As an author, I feel somewhat judged/targeted by this book, though I have the reverse situation, where what I want to write is fantasy and I’ve had editors ask if I can do a non-fantasy contemporary YA, but I don’t really like reading that and I have zero ideas. No mysterious teens have appeared in my life to dictate their stories to me, though.

I would say that this is an interesting read, but it’s not necessarily fun. The main character is a real jerk, so I have mixed feelings about what’s happening to him. It goes to some pretty dark places. I’m not sure what the author is trying to say about fantasy. I got this one in the goody bag at either the Nebula weekend or the World Fantasy convention, so I suppose it’s classified as fantasy, but it also gets in a lot of snark about fantasy. I can spot some of the things he’s mocking, and I don’t entirely disagree, but at the same time, I feel a bit judged about my reading taste.

The thing that I find interesting is the concept that a fantasy novel might be the real history of events in some other place — and you may or may not be able to trust the person telling the story. We’re used to thinking of the primary viewpoint characters as the protagonists, the good guys, but is that just because we’re seeing things from their perspective? As a writer, I’ve had a few books that felt like I was transcribing dictation. I didn’t feel like I had to make many decisions or figure out what to do next. I just typed the words that were flowing. Were those being fed to me by some other dimension?

I suppose you could say I recommend this if you’re intrigued by meta fiction and have read enough fantasy to get the satire. I’m not sure how this would play to anyone else. I’m glad I read it, but I don’t think I’ll be keeping my copy.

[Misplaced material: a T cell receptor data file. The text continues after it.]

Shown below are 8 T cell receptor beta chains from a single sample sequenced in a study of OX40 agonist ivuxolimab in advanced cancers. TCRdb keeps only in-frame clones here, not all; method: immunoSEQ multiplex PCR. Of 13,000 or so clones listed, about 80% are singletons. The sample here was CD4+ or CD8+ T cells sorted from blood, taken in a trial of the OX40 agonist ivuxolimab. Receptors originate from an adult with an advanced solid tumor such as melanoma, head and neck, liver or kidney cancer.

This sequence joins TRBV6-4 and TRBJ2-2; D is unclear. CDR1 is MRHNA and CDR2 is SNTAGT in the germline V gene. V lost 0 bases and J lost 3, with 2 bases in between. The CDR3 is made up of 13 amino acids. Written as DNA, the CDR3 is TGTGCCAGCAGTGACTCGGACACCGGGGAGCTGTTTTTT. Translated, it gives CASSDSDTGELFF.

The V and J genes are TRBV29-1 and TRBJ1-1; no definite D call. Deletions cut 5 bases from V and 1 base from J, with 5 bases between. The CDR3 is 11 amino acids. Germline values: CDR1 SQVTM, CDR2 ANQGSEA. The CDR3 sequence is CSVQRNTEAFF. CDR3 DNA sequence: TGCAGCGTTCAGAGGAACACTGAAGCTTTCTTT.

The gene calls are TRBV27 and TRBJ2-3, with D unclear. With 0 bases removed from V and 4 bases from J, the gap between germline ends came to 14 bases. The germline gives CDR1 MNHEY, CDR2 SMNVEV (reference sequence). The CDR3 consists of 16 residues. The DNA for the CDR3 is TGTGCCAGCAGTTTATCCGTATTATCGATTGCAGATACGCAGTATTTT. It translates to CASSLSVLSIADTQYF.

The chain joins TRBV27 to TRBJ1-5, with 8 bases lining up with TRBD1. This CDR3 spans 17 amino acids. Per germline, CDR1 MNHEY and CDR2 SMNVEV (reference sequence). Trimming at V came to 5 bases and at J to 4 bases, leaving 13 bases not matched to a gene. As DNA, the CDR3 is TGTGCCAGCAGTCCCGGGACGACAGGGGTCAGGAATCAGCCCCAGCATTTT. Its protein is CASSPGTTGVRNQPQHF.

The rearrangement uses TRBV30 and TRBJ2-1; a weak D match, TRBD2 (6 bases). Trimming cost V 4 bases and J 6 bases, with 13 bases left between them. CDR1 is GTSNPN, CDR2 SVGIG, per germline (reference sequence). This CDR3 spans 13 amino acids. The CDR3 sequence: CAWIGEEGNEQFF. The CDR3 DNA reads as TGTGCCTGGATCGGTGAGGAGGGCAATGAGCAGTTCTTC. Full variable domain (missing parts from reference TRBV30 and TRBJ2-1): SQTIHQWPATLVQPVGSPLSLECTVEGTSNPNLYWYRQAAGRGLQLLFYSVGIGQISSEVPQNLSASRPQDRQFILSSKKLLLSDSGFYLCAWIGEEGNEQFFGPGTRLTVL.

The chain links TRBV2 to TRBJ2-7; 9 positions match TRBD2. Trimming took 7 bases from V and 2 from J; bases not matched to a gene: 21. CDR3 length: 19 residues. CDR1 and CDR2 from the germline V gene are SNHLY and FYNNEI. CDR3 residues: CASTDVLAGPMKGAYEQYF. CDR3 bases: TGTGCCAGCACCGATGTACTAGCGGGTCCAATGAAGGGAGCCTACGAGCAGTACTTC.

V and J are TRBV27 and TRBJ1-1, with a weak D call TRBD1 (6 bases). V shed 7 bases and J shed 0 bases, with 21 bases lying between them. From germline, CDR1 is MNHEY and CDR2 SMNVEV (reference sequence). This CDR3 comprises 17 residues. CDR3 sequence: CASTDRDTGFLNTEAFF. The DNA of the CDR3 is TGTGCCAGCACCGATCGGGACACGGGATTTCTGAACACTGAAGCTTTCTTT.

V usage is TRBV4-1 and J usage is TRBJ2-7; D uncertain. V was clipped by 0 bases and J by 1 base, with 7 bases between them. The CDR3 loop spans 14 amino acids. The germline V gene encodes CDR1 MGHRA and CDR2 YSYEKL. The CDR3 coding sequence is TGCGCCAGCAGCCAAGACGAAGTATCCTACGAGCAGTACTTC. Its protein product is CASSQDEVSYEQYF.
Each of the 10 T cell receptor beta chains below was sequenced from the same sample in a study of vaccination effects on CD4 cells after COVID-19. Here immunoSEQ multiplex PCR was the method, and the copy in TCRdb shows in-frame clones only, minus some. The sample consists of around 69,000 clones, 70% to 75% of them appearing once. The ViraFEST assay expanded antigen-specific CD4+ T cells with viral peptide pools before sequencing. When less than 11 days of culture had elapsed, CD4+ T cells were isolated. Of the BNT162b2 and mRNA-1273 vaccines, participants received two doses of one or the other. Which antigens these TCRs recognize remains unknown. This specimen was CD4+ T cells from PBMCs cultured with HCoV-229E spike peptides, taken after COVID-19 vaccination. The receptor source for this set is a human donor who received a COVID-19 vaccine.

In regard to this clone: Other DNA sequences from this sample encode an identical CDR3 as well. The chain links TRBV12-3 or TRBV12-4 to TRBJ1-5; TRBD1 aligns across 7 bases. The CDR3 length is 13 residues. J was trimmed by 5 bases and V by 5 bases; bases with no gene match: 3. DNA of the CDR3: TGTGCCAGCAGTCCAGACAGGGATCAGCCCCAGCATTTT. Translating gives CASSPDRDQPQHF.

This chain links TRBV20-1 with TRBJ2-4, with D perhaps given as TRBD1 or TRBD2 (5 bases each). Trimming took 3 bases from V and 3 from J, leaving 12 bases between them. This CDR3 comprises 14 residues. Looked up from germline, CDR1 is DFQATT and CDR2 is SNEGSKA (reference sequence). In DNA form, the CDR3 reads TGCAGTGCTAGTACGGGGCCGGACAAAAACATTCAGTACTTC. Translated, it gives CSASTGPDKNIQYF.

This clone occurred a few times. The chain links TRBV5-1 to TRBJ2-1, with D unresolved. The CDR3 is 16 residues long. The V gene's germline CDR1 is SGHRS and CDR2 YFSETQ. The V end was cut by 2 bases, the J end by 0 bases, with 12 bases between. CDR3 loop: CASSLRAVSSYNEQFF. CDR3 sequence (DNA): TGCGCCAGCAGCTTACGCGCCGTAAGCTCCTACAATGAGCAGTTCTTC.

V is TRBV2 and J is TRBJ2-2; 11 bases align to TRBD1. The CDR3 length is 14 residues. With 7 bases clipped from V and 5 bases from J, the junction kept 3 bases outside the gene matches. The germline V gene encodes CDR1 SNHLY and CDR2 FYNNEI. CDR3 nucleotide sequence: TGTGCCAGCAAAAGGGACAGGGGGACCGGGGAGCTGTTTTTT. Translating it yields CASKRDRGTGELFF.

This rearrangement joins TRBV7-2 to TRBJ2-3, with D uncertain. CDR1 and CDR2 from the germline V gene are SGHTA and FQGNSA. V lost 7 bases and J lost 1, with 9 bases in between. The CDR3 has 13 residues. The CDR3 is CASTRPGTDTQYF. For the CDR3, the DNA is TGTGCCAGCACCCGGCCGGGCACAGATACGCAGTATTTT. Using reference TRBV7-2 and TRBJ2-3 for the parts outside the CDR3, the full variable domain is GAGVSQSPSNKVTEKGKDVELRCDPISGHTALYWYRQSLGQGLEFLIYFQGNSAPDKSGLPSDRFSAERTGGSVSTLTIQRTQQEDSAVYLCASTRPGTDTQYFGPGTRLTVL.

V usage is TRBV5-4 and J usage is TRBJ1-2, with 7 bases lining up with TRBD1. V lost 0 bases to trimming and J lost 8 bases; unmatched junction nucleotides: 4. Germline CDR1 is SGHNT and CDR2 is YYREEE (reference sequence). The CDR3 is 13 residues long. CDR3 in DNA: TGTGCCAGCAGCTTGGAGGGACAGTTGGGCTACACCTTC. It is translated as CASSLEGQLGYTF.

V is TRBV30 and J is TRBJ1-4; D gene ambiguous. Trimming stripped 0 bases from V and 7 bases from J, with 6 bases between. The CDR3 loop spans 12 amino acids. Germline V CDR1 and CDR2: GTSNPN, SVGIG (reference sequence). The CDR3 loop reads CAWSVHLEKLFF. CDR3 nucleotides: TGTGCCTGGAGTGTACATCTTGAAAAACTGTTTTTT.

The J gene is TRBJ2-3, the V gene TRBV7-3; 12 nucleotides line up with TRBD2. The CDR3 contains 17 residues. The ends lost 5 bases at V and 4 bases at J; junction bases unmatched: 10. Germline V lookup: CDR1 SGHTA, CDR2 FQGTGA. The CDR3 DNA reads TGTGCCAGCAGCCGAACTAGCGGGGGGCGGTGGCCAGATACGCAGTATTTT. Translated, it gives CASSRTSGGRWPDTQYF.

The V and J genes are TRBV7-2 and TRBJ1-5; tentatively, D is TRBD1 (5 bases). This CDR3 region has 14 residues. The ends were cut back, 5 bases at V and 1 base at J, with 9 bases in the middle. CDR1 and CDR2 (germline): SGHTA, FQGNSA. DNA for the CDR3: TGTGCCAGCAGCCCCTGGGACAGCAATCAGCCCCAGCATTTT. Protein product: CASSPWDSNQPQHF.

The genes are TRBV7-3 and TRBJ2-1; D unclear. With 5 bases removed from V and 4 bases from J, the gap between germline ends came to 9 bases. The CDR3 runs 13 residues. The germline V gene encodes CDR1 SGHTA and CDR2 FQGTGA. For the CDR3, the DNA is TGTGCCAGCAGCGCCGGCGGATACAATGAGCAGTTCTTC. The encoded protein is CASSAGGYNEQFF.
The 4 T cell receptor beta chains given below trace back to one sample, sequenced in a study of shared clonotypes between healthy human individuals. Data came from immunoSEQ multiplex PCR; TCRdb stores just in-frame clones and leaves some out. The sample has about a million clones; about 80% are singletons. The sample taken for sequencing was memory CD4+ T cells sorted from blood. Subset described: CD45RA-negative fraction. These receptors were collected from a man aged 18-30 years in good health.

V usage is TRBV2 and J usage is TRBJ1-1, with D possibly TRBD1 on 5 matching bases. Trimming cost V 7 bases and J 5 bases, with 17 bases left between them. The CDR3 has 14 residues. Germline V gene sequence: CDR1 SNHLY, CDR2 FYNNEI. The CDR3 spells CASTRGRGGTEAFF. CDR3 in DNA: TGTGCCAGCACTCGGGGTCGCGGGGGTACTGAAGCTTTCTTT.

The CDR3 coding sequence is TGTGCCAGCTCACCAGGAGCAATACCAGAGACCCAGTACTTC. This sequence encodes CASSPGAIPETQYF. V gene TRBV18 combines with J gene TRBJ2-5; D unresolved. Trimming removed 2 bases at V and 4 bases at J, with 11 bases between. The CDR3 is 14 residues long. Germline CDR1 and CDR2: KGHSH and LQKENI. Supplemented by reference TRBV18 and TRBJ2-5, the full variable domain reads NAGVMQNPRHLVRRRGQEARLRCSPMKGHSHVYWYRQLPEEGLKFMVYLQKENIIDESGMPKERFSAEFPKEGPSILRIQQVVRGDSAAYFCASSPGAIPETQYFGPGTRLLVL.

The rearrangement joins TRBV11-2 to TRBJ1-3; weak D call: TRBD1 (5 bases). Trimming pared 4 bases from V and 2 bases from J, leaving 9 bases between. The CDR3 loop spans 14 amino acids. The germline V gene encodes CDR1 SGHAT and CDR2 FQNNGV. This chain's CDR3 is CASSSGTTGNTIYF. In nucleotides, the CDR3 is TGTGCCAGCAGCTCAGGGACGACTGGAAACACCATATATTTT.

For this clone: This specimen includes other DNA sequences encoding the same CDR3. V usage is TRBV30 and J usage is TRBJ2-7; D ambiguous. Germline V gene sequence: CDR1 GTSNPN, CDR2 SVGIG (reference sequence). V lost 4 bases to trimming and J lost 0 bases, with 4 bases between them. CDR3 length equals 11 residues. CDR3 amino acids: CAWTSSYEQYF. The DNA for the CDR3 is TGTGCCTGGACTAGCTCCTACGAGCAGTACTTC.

Sick Day

I came down with a cold-like illness this weekend, so it was pretty much a couple of days of lying on the sofa or on the bed, watching British costume dramas. The worst of the cold symptoms are over. My voice is sort of back and my throat doesn’t hurt anymore, but I’m a little feverish and tired, so I’m taking a sick day. I’ve got a convention this weekend, so I really need to be back to 100 percent by Saturday.

All those costume dramas were actually somewhat work-related because they feed into my worldbuilding. I’ve been getting imagery. But I might be getting a little burned out on Dickens. I need something a little lighter for a change.

I’m wishing I had the adapter that would let the Roku work on my bedroom TV (the HDMI port is in a bad spot where the stick won’t fit). I finally connected the old DVD player to that TV, so I can watch anything I have on DVD (but not Blu-Ray). As cheap as Blu-Ray players are, I may get a “smart” one that connects to Wi-Fi, and that way I can stream stuff in the bedroom. Then again, I very seldom watch TV from bed. Only when I’m sick. So I’m not sure that this is a major necessity. It’s the kind of thing I wouldn’t even use most of the time, but when I want it, I really wish I had it.

I’m hoping this is my one big cold for the year and I’m getting it out of the way early. I’ve already had my flu shot, and we’ll hope that will prevent anything else nasty. I just hate being sick when it’s warm and sunny. That feels all wrong. It’s far better to be sick when it’s cold and rainy. Then it feels good to drink tea and snuggle under a blanket while watching British costume dramas.